Thursday, December 30, 2004

Hallmark, you kill me.

I don’t know what it is about certain brands and the notions people get about their supposed superiority. I have always thought that Hallmark was the manufacturer of everything associated with gifts. Years of Hallmark-this, Hallmark-that, receiving cards with the original brand crossed out and replaced with a handwritten Hallmark (a joke perhaps?), and commercials of people checking the back of cards for the golden crown have given me the impression that Hallmark is the biggest and the best. I’ve never been a brand-whore – all right that may be a lie, but aren’t we all brand-whores at heart? To be more specific, I’ve never been able to afford to be picky with brands, but when I went shopping for Christmas cards this year, my first stop was Hallmark.

Whether or not Hallmark is a name brand, one would think that Hallmark has the biggest selection of quality designs. One would think it would be the “one-stop” for all things gifts – cards, wrapping paper, et cetera. I was wrong, and I was very disappointed with their selection. Only a few of the designs were attractive, most were non-descript, easily forgotten, and not very pleasing to the eye. Most were ugly, in other words. I managed to pick out two or three acceptable boxes, but when I opened the box (to the chagrin of the lady at the counter, who came over and scared the shit out of me) to read the inside message, I was served my second scare of the day.

The inside messages lie on the farthest end of the cheesy spectrum. They weren’t the regular Christmas cheese, but the far out, “who the hell wrote this”, “I don’t know whether I should giggle or do something drastic like stick the whole card in my mouth so no one else will have to read it”, kind. I may be exaggerating slightly, but imagine yourself at a crowded Hallmark store, a little disoriented and dizzy because you took two finals earlier in the day, trying to pick a nice and not too flashy set of cards that you can give to friends and teachers. The cards have to be pretty but not cute, formal but not overly so, maybe slightly playful but no Santas, of the Christmas spirit but not so that you can’t give it to your Jewish friends. And lastly, you prefer cards that contain brief and general messages on the inside, or none at all.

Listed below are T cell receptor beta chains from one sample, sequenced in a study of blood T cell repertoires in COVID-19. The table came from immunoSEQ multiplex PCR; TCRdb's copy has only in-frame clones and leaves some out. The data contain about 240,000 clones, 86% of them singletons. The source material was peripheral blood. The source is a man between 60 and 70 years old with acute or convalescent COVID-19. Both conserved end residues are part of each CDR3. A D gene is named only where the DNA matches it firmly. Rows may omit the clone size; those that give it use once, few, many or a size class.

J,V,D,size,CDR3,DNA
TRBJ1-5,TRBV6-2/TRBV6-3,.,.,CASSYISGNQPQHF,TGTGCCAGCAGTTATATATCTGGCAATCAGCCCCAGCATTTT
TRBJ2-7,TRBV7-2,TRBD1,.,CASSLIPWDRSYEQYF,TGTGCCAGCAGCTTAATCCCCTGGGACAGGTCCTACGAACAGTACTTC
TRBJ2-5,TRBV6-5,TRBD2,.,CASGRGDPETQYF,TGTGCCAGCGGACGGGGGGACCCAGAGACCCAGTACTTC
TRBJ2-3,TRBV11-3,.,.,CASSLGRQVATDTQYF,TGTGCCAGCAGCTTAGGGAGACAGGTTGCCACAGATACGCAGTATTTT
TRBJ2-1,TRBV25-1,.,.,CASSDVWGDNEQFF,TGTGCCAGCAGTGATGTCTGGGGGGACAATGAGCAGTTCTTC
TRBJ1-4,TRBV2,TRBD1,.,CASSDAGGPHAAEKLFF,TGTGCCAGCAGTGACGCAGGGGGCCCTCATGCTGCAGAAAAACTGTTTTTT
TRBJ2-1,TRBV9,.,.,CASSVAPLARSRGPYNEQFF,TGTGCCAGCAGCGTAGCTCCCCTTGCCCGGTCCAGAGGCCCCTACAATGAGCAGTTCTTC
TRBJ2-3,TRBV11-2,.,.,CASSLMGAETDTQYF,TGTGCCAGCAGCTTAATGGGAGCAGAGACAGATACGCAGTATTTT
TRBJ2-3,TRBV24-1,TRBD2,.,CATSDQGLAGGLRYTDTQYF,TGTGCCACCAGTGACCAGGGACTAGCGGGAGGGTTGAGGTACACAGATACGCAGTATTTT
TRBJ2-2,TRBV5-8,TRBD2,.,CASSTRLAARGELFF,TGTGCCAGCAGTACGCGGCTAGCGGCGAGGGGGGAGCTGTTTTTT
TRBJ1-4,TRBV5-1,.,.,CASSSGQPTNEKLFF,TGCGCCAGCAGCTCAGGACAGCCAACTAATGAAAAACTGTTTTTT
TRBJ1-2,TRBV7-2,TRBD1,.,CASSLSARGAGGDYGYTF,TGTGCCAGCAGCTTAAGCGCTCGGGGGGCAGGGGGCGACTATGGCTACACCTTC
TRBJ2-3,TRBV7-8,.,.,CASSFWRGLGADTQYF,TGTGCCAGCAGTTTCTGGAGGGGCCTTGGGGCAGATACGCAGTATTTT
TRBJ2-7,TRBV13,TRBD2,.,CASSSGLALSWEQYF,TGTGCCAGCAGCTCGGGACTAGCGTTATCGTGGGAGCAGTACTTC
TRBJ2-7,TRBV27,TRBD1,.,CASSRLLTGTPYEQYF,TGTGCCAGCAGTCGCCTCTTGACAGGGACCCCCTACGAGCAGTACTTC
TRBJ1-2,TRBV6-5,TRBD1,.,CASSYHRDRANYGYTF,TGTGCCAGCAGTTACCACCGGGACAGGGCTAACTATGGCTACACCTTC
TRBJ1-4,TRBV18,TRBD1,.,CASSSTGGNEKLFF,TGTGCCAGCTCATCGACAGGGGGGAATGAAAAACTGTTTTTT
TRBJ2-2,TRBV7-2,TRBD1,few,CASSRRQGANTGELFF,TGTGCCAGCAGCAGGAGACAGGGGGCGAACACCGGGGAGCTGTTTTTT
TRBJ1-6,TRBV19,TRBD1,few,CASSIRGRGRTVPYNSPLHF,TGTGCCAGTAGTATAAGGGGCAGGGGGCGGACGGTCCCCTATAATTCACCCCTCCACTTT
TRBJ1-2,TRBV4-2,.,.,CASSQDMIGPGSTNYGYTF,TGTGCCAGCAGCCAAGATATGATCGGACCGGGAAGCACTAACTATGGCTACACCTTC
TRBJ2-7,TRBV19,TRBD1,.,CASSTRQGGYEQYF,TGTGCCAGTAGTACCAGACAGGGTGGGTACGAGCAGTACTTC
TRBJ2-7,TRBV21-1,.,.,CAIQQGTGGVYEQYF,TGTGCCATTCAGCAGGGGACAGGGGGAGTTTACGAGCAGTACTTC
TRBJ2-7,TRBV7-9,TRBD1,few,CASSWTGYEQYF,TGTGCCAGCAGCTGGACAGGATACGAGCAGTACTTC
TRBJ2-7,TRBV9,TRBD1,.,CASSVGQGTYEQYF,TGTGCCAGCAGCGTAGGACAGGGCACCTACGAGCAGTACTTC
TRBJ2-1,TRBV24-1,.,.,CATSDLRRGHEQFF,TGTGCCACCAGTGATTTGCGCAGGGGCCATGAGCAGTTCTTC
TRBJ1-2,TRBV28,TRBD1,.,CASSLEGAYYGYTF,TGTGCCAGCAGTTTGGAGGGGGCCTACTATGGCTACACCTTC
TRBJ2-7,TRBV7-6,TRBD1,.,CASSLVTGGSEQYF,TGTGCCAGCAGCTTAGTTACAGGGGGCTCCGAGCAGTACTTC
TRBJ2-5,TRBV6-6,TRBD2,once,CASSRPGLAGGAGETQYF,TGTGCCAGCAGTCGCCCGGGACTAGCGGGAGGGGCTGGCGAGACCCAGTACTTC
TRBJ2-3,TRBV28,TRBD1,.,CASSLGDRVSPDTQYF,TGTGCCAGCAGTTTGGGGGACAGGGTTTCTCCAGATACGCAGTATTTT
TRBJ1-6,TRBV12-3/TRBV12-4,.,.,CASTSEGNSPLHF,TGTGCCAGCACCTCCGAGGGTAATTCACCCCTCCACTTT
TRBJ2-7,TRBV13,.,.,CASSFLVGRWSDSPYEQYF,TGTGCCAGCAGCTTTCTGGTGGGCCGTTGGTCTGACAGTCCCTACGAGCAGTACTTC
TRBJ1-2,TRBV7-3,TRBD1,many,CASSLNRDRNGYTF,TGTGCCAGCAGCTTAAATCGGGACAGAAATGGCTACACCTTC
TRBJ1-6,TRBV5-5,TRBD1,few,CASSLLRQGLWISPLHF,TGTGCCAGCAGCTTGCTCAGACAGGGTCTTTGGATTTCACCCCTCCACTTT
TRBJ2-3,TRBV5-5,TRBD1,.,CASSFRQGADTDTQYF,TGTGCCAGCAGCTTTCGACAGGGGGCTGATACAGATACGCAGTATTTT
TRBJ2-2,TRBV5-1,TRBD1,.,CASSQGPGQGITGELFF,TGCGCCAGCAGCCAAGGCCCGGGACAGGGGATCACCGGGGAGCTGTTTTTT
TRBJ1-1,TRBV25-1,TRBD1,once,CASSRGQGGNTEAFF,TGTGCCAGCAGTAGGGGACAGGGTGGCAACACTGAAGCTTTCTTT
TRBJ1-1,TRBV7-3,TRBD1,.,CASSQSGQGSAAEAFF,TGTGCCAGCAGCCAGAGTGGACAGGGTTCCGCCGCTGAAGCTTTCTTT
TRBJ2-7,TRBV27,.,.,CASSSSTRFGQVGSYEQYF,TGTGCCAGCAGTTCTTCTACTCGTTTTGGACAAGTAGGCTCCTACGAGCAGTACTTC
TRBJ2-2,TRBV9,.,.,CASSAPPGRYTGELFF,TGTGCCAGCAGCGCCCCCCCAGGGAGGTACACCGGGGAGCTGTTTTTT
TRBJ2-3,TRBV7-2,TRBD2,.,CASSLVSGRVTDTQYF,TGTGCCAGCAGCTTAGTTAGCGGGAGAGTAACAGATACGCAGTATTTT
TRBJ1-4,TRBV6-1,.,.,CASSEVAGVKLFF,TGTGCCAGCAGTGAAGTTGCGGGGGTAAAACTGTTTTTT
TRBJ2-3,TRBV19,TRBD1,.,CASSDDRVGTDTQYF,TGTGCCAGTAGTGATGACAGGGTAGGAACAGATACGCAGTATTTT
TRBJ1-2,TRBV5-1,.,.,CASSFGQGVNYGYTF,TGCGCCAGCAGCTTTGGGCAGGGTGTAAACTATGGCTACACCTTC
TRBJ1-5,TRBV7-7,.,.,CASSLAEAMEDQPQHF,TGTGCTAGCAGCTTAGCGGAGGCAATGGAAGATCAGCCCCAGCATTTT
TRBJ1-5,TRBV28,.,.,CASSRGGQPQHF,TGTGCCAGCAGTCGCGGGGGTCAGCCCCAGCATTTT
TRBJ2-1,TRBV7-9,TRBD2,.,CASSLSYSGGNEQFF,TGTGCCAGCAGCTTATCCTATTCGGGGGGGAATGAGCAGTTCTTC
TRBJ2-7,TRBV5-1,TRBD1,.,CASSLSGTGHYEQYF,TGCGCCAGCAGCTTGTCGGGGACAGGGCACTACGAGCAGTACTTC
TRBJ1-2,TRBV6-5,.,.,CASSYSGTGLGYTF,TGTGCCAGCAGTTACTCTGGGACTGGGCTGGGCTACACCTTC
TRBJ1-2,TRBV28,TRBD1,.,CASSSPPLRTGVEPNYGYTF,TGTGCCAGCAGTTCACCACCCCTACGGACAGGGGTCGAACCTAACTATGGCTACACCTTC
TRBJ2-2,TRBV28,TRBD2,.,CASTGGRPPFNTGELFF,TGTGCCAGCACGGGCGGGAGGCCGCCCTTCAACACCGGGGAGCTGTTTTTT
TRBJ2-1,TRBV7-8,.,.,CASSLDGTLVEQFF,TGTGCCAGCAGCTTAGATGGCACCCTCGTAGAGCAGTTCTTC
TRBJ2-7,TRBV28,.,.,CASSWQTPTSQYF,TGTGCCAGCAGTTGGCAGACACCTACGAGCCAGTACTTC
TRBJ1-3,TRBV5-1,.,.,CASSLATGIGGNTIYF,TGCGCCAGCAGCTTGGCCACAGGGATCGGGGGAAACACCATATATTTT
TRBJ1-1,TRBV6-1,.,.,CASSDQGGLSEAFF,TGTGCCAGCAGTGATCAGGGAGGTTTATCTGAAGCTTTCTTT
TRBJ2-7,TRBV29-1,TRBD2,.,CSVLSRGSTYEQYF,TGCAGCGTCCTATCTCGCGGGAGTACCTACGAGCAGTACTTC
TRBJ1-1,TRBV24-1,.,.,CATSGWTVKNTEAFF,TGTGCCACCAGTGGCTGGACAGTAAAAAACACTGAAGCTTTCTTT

I didn’t think it would be that hard. Of the designs I picked, each of them had an inside message running at least four lines long. I debated for a while, but I just couldn’t give an instructor a card that read something like “as snowflakes fall gently on your skin, the warmth of this season envelopes you like a soft blanket. May you celebrate this joyful season with loved ones and surround yourself with glorious songs. May your heart be set aglow with the hundred small and beautiful ways this season shines, and your stomachs full of the wonderful nourishment this holiday brings.”

I can’t remember the passages so I’m not capturing the mood exactly, but you get the idea. What happened to the simple “Merry Christmas”, “Seasons Greetings”, or “Happy Holidays”? Must every card appear be filled with long messages and leave little room for you to write your own? To be extremely honest, I used to love the cheesy rhyming messages when I was little, and this is embarrassing to admit, but I even copied the messages unto cards that didn’t have them. Things have changed. I ended up buying two packages from Unisef, whose messages are always brief and in different languages. When I ran out, I went to the VanDusen Botanical Garden gift shop and found an extremely nice (and overpriced) box of cards. They were unique and artsy, with four images of a melting snowman. Next year: no Hallmark.

In case I’m coming across as anal, let me tell you that when I receive cards, I am extremely happy and thankful and love whatever I receive. I am never judgmental and I don’t get any of that “how cheesy” feeling I’ve grown accustomed to when I buy cards for others. Most of the cards I received this Christmas were from Hallmark and I loved every single one of them. If you’ve given me a Hallmark card this Christmas, let me assure you, I loved it, and I thank you, and please, don’t be worried when you buy cards next year, because I’m only like that when I buy cards for others, and I don't think other people care what the original message is. I guess I just don’t feel comfortable purchasing cards with cheesy messages, but totally fine when they’re given to me.

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